EPA:

Criminal-enforcement roster will swell next week, division chief vows

U.S. EPA will achieve its goal of bulking up its criminal division by the end of next week, the agency's top cop said yesterday, one week after an environmental watchdog group released a report claiming that EPA's team of agents and docket of criminal cases had both shrunk under the Obama administration.

As part of a budget request submitted earlier this year, EPA said it planned to keep more than 200 criminal investigators on staff. But a Freedom of Information Act inquiry by Public Employees for Environmental Responsibility (PEER) revealed that EPA had an official count of 173 special agents in June -- about 30 fewer than it had in 2003 (E&ENews PM, Sept. 13).

The criminal division should reach the 200 mark by next week, said Cynthia Giles, the agency's assistant administrator for enforcement and compliance, during a forum on criminal enforcement sponsored by the American Bar Association and American Law Institute.

Jeff Ruch, PEER's executive director, described Giles' claim as an effort at "damage control." The watchdog group was only able to find 160 investigators in the agency's official directory in June, suggesting that EPA's estimates may refer to the number of available positions rather than the number of agents that are actually on the job, he told Greenwire.

"We're in the midst of surveying all of the agents, and we're not hearing that there's been a sudden turnaround," Ruch said. If the agency succeeds in growing its staff to 200 next week, he added, "they're going to be setting a land-speed record for bringing 40 agents online."

The watchdog group has recently focused its attention on EPA's Criminal Investigation Division (CID), which prosecutes environmental offenses and refers potential cases to the Department of Justice. Criminal cases are considered a particularly strong deterrent because unlike fines, prison time cannot be passed along to consumers as a cost of doing business.

"That's something that the managers have to take on themselves, and it makes people think twice," Giles said yesterday.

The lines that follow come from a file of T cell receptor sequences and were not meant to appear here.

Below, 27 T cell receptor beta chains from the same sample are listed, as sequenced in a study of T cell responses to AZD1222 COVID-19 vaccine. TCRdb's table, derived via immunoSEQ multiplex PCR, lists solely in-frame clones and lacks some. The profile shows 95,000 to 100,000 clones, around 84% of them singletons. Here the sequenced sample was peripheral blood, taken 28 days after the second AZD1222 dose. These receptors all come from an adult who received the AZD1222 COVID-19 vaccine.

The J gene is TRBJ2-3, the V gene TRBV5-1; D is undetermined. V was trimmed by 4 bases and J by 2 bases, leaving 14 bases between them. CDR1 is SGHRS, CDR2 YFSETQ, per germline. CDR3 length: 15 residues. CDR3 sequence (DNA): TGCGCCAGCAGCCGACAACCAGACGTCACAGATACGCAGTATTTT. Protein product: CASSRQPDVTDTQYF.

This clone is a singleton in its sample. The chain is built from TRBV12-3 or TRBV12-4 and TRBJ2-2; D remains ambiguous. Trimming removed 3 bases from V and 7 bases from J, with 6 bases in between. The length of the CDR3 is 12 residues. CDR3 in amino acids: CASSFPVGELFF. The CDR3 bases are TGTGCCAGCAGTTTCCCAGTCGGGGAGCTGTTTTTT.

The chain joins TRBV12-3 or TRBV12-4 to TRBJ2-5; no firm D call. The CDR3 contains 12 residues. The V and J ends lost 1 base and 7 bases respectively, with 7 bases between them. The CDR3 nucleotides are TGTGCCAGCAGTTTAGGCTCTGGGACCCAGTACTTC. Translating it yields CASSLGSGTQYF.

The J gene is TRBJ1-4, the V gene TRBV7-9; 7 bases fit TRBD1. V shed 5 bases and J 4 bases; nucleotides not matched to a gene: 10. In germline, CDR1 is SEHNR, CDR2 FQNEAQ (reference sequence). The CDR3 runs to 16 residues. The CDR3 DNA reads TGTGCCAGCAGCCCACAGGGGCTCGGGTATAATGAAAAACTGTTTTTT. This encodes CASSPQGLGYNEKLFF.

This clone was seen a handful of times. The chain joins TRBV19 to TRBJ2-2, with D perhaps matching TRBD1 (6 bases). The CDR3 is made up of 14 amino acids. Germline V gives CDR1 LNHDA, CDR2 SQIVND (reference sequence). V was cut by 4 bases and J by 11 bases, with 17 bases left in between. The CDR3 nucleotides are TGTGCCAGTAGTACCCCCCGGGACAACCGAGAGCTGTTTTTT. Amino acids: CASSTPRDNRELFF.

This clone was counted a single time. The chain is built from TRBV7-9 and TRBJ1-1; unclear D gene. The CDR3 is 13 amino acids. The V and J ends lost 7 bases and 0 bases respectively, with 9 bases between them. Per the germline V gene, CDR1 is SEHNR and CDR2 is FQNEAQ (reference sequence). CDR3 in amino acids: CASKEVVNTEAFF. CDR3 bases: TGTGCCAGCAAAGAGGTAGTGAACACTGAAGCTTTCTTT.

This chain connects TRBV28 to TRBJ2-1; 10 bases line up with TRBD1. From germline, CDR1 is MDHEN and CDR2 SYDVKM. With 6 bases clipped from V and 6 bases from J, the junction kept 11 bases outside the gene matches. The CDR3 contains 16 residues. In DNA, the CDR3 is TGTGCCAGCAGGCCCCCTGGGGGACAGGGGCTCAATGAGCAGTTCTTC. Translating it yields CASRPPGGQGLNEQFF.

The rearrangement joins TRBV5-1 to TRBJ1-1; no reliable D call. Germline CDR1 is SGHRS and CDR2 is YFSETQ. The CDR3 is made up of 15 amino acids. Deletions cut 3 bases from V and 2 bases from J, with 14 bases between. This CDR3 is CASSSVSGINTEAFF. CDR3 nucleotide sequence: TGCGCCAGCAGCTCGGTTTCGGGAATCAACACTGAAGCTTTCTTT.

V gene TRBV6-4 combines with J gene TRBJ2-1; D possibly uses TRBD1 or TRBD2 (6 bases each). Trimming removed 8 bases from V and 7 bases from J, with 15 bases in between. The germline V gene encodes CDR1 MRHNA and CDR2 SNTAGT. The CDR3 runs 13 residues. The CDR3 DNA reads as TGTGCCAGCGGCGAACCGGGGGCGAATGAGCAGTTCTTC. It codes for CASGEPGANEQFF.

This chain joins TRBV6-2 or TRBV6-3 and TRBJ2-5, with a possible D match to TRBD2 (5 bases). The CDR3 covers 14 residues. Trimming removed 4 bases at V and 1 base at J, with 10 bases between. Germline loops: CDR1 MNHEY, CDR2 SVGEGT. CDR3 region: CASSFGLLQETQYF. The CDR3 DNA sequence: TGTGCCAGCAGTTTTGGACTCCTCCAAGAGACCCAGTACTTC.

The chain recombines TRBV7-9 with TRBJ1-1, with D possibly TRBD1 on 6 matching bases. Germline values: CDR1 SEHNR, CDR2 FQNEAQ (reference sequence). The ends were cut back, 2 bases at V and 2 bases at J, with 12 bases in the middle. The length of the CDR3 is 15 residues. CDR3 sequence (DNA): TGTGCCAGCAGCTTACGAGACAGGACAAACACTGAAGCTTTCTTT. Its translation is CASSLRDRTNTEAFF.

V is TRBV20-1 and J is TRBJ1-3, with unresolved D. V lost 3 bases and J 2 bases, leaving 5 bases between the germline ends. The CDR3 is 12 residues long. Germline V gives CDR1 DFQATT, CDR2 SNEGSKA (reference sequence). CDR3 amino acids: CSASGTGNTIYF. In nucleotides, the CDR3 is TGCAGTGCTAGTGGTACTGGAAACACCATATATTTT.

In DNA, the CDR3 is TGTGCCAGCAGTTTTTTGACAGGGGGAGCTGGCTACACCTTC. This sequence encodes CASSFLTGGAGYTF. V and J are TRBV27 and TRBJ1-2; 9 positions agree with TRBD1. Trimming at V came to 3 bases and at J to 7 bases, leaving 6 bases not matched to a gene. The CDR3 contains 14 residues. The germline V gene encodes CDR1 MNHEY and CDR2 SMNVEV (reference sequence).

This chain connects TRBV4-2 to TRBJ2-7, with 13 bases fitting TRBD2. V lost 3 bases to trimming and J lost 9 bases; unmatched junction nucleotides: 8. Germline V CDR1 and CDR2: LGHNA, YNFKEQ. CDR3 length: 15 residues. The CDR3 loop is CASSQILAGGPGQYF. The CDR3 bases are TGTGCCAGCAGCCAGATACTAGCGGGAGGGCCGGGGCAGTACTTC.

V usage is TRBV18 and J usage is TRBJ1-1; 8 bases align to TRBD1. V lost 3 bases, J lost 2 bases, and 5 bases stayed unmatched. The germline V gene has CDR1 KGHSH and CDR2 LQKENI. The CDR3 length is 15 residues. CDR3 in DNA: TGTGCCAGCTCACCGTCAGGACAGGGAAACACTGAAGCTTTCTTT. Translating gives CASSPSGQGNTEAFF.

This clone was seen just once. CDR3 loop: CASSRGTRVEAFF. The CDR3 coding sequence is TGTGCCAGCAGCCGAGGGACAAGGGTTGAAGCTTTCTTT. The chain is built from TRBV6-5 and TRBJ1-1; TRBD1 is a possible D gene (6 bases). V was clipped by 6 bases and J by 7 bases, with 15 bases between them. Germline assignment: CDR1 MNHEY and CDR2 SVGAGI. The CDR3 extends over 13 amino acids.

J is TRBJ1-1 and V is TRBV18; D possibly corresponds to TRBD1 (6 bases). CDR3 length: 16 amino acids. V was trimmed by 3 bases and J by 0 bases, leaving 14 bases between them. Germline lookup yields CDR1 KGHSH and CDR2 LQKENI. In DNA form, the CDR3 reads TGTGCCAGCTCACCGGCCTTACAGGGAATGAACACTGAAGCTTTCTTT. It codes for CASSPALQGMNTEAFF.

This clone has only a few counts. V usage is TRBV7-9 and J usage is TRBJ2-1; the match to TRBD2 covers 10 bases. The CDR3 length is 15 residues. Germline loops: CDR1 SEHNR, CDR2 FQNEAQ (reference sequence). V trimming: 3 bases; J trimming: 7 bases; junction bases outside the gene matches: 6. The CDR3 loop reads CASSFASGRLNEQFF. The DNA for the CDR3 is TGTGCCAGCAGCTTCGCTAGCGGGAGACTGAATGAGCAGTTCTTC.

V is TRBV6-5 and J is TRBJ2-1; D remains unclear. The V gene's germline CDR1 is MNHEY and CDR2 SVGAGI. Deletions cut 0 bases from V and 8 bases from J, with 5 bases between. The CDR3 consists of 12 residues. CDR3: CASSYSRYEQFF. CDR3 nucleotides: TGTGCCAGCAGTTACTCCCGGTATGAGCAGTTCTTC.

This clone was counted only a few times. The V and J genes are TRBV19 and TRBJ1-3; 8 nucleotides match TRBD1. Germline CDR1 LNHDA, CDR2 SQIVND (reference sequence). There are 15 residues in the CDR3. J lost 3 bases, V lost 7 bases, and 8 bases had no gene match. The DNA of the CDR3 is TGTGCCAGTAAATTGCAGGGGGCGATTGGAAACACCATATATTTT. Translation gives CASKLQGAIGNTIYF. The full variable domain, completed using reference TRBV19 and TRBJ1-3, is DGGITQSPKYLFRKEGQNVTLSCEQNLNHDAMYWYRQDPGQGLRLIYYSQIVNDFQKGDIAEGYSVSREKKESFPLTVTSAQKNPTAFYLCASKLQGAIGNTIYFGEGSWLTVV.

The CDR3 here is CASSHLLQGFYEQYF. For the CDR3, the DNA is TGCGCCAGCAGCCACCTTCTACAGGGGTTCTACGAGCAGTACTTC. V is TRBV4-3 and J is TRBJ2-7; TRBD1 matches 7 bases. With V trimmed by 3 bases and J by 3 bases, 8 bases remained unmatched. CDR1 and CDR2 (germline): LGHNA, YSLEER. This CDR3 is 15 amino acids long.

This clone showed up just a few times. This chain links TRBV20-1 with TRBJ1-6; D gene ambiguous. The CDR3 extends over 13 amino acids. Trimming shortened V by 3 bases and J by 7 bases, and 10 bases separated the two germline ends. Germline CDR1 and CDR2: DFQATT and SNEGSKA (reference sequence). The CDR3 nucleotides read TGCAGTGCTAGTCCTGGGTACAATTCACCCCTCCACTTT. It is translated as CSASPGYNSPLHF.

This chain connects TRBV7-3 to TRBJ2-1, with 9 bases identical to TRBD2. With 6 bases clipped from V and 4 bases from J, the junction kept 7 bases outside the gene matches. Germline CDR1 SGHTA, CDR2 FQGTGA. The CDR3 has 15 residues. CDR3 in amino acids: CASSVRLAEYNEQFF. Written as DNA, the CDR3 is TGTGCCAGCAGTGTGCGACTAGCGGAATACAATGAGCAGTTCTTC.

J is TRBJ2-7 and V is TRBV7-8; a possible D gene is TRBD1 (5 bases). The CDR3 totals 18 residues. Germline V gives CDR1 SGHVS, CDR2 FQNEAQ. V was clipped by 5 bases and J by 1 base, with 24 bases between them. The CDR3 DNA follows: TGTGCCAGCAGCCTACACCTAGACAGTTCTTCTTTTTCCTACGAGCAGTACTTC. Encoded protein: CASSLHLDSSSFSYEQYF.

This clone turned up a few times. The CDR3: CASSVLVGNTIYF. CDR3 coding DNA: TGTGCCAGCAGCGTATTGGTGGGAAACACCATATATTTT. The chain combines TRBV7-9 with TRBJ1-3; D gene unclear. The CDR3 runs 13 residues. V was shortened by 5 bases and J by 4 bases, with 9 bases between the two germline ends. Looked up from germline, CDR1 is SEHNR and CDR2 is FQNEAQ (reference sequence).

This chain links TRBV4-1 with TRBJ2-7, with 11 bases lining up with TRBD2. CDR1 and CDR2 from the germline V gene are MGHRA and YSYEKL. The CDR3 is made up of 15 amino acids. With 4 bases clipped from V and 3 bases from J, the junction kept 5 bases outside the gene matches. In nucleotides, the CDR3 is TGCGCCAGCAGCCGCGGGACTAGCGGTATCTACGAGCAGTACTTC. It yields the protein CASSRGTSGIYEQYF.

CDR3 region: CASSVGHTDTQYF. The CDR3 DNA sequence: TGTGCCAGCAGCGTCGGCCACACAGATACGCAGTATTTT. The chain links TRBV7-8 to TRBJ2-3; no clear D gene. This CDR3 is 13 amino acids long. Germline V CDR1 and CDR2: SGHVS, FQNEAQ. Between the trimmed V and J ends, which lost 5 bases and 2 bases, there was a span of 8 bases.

Some data suggest the criminal office has been less active under the Obama administration than it was in the past. The number of referred cases, which peaked at 592 in 1998, has not topped 355 since 2005. Investigators sent 339 cases to DOJ in 2009, agency figures show.

Ruch said the office has a slew of problems, mainly stemming from a lack of focus and dysfunctional management practices. An internal audit of the CID is forthcoming, he said, "and the people we're hearing from are not happy campers about the direction of the program."

Giles said she has decided to focus on "high-impact cases," meaning that the number of referrals might not reflect the office's effectiveness. The enforcement division has a 90 percent conviction rate, she said, and has concluded more than 120 cases this year.

With the agency moving forward on a slew of new regulations, investigators will play a crucial role in compelling people and businesses to follow the rules.

One such priority will be assuring compliance with the agency's new greenhouse gas reporting program, Giles said. Businesses across a variety of industries are now required to maintain emissions data, with their first annual reports due early next year.

Though EPA already runs a variety of reporting programs, the new greenhouse gas rules will create a new enforcement challenge, Giles said.

"The more we rely on monitoring and self-reporting from facilities, the more important it is that we make sure that we're assuring the integrity of those reports," she said.

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